This volume covers the impact of aerodynamic development on the evolution of the airplane in America. Just as the airplane is a defining technology of the twentieth century, aerodynamics has been the defining element of the airplane.
Airplane travel is surely one of the most significant technological achievements of the last century. The impact of the airplane goes far beyond the realm of the history of technology and touches upon virtually every aspect of society, from economics to politics to engineering and science. While space exploration often claims more public glory than aeronautics research, many more individuals have been able to fly within the Earth’s atmosphere than above it. Thus, aeronautics and air travel have had an enormous practical impact on many more individuals.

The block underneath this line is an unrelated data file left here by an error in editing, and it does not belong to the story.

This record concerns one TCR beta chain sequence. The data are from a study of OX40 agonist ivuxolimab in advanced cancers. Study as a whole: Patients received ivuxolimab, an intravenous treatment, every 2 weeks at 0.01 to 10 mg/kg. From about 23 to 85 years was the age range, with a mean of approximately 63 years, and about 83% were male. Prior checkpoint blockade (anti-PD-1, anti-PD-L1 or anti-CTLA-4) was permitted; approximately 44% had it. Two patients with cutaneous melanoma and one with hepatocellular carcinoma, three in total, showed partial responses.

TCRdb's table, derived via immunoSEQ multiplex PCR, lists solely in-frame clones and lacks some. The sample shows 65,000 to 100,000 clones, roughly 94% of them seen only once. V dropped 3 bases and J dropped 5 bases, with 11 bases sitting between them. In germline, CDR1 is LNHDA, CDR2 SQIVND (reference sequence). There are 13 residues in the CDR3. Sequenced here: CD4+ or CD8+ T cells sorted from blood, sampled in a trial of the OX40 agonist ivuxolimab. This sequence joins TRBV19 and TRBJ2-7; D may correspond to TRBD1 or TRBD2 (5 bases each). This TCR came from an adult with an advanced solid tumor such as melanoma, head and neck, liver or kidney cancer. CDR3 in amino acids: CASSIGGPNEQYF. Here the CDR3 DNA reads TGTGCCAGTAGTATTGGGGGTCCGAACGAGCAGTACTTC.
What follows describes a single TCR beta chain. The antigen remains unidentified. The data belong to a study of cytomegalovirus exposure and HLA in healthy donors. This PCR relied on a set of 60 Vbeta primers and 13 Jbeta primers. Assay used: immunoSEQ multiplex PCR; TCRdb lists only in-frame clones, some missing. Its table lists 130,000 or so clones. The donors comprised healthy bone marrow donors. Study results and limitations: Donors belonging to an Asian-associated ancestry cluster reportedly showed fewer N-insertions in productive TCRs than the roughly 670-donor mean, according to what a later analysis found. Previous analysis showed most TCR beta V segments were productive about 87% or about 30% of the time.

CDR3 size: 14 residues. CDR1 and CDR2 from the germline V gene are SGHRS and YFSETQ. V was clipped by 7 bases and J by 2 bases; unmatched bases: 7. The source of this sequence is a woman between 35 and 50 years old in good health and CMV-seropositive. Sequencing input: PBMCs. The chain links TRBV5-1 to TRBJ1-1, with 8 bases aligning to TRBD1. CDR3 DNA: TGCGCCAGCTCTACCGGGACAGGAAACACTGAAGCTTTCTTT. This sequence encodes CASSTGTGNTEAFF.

For this reason, if no other, it is certainly an appropriate time to document the rich legacy of aeronautical achievements that has permeated our society. It is especially timely to do so during the centennial anniversary of the Wright brothers’ historic flight of 1903. Dr. James R. Hansen and his collaborators do more than just document the last century of flight. They go back and expertly trace the historical origins of what made the first heavier-than-air, controlled, powered airplane flight possible on 17 December 1903. Some names covered in this volume, such as Isaac Newton and Leonardo da Vinci, are familiar to even the most casual reader. Other heralded, but less well-known, early pioneers of flight such as George Cayley, Otto Lilienthal, Theodore von Kármán, and Theodore Theodorsen will come alive to readers through their original letters, memos, and other primary documents as they conjoin with the authors’ insightful and elegantly written essays.